A few weeks ago, the United States House of Representatives passed House Bill 6833, a law that limits out-of-pocket insulin expenses to a maximum of $35 per month for diabetic patients. The bill had bipartisan support – 12 Republicans crossed party lines to vote with their fellow Democrats. Representative Matt Gaetz of Florida was one of 193 Republicans who opposed the bill. After the vote, he tweeted “arbitrary price checks do not replace individual weight checks”. Essentially, Gaetz blamed high insulin prices on Americans’ “expanding the size” instead of the pharmaceutical industry’s rising prices.
The outlandish claim is not only stupid, it is incorrect. And this time, a nonsensical statement from a politician hits close to home.
I am one of the 37 million Americans with diabetes. I have had type 2 diabetes – a condition where the body cannot control blood sugar without insulin or oral medication – for the past 5 years. I am the third generation in my family to live with this chronic condition, starting with my mother’s father, a family doctor, who was diagnosed with it in the mid-1960s and treated with insulin for the rest of his life. life.
After I stopped breastfeeding my youngest son at age 41, I applied for additional life insurance coverage. It was during this evaluation that blood tests revealed that my blood sugar was slightly higher than it should have been. Over the next 6 weeks, I drastically reduced my sugar and fat intake. Until then, I had a balanced diet, enjoying healthy foods while enjoying the occasional treat every once in a while. I was reluctant to restrict my intake after overcoming an eating disorder in college, something I no longer wanted to deal with. However, these restrictive dietary changes did not solve my problem. A repeated test, known as hemoglobin a1c, continued to climb after ingesting little or no sugar a few months later. I needed medicine to treat my condition.
There are two types of diabetes. Type 1 diabetes is an autoimmune disease, usually triggered by a viral infection, that destroys cells in the pancreas, the organ that regulates the release of insulin, a hormone that controls blood sugar levels. Type 1 diabetics are unable to produce insulin and require insulin injections for the rest of their lives through no fault of their own.
In type 2 diabetes, the pancreas does not work well enough on its own to control blood sugar. Some people with type 2 diabetes can only take medication by mouth, which improves the body’s insulin efficiency to regulate blood sugar. Other people with type 2 need oral medications and insulin as their condition progresses.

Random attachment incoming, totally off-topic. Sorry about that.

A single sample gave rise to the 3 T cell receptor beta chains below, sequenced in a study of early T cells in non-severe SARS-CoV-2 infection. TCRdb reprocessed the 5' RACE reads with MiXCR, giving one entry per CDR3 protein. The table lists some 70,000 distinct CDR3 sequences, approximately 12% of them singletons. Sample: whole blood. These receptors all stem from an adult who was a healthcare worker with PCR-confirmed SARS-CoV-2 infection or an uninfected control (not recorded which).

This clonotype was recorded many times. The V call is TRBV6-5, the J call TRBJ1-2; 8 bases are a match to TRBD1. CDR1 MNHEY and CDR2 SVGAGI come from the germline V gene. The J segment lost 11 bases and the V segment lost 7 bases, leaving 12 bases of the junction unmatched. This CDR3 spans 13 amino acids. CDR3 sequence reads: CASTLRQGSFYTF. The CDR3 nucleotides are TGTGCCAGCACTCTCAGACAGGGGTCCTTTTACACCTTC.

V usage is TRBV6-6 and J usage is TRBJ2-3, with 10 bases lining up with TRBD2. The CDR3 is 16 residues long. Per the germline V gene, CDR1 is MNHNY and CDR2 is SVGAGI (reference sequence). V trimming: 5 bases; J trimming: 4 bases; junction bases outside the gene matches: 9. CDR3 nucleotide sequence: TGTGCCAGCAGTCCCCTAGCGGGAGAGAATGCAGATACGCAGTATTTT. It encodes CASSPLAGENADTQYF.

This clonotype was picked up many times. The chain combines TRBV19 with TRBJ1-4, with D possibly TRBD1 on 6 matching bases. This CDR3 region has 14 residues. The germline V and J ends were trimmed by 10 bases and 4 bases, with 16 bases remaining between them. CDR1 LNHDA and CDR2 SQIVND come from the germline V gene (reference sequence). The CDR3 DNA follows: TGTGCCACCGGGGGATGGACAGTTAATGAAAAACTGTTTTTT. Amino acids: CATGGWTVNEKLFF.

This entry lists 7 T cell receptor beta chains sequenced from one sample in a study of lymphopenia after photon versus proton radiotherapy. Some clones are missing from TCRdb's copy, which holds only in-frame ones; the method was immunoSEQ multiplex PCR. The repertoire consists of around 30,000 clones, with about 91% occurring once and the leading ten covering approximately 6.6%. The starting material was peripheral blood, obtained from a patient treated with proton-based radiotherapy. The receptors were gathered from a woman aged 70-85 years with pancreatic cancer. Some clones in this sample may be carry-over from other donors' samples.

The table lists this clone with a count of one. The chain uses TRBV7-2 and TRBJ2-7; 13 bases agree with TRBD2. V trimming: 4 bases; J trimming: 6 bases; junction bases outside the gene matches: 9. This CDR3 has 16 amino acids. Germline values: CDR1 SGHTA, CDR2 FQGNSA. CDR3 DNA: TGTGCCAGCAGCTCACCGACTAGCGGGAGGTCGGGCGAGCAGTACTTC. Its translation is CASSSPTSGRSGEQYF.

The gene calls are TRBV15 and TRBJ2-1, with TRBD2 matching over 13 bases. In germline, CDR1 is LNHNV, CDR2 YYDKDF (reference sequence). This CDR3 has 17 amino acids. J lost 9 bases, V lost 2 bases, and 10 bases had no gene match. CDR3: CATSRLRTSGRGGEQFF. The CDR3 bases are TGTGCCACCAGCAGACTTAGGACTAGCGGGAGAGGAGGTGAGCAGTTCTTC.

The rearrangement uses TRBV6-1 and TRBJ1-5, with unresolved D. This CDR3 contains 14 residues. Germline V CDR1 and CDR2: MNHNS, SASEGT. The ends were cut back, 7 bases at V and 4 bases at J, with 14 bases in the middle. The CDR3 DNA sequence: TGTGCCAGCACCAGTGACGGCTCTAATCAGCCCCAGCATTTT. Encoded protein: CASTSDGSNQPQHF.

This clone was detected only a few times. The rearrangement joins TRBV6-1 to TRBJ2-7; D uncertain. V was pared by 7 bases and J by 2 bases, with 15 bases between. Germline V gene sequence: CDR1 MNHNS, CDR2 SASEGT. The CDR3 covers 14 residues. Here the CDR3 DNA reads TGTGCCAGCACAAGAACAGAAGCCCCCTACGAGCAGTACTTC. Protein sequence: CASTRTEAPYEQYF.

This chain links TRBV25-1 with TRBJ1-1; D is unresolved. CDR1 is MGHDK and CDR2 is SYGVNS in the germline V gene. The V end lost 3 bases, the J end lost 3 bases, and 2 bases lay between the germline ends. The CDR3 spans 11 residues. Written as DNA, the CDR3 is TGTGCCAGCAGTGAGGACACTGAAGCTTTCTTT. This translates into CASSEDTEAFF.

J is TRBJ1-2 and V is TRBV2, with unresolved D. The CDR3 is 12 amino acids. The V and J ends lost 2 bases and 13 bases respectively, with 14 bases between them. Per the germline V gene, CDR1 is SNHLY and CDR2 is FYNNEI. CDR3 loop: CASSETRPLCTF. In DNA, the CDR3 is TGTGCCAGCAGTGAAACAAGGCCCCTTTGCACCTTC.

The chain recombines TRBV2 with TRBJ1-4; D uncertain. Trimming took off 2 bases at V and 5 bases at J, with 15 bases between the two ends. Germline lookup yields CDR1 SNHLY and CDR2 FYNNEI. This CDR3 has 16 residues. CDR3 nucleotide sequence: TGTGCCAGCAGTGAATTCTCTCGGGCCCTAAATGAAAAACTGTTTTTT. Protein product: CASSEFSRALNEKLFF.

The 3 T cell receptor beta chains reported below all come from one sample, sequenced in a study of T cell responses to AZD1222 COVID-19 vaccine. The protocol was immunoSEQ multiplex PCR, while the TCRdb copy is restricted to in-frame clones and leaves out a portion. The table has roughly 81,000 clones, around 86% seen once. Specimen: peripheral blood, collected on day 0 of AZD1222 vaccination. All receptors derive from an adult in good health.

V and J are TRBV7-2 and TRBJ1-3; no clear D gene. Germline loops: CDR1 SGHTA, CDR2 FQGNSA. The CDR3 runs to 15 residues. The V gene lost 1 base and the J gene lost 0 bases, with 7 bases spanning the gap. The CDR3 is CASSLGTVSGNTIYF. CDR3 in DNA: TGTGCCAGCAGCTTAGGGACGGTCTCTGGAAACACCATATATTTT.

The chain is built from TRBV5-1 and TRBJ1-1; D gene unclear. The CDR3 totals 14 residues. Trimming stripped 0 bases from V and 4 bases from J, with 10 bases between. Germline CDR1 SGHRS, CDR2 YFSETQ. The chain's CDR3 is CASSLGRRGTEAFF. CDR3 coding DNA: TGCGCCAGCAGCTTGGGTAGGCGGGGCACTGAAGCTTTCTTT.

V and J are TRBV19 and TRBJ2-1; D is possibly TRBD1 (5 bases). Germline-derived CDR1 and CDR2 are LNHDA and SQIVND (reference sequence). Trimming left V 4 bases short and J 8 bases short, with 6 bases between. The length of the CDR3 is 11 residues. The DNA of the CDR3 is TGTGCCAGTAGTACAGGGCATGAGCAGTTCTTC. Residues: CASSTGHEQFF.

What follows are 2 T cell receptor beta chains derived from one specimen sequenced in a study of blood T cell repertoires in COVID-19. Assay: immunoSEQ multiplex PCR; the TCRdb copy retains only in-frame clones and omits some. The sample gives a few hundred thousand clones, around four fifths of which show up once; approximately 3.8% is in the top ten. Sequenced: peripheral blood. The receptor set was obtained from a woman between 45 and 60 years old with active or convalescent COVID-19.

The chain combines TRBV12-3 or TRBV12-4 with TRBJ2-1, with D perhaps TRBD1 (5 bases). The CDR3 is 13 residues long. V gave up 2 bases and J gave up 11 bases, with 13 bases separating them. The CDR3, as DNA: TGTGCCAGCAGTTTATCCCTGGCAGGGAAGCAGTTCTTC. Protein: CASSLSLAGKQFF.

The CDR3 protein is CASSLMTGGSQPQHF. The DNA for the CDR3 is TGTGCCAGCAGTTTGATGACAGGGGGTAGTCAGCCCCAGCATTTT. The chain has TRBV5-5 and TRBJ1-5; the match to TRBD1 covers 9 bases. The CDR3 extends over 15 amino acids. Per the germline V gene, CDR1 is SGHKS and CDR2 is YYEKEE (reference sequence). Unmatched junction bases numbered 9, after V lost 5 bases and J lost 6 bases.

The risk of developing type 1 diabetes is relatively unpredictable; the risk of type 2 diabetes is usually the result of a genetic predisposition associated with obesity, poor diet and a sedentary lifestyle. But not everyone with type 2 diabetes is obese. I’m just over five feet tall and weigh 110 pounds. I am active, taking at least 10,000 steps a day, but also playing tennis, running or chasing my children on their various adventures. Genetically, my pancreas just drew a little stick. And I’m not alone.
Diabetes is the most expensive chronic disease in the United States, costing $237 billion a year. Nearly $1 out of $4 in healthcare costs in the United States is spent on caring for people with diabetes. Over the past decade, insulin costs have tripled. While a single vial of insulin costs only $2 to $6 to produce, patients pay between $50 and $1,000 for a single vial. Studies reveal that one in four patients ration insulin because they cannot afford the increased out-of-pocket expenses.
Implementing national legislation to regulate drug prices could stabilize or potentially reduce insulin costs for consumers in the United States. Analysis by the Kaiser Family Foundation found that a $35 per month cap on out-of-pocket expenses could benefit more than 1 in 4 Americans in the individual and small group markets and 1 in 5 in large plans. sponsored by the employer.
Why is there so much opposition to this kind of sensible legislation in the first place? It seems that too many lawmakers, like Gaetz, are simply out of touch with the average American. In April 2021, the House Ethics Committee announced that it had opened an investigation following reports that Gaetz was under investigation by the Justice Department for his relationship with a young girl. age 17 and the payments he might have made to other women. for sex. In fact, the only drug legislation supported by Gaetz involved relaxing marijuana regulations, an effort unlikely to improve Americans’ health.
Too many Americans depend on insulin for survival to leave such important decisions to legislators who cannot understand the basic science. As the Insulin Act passes through the Senate, let’s hope that the majority of senators will understand the fact that insulin treatment is not just for obese people. Diabetes is a disease, not everyone has a choice.
Dr Niran Al-Agba is a pediatrician at Silverdale and writes a regular column for the Kitsap Sun. Contact her at [email protected]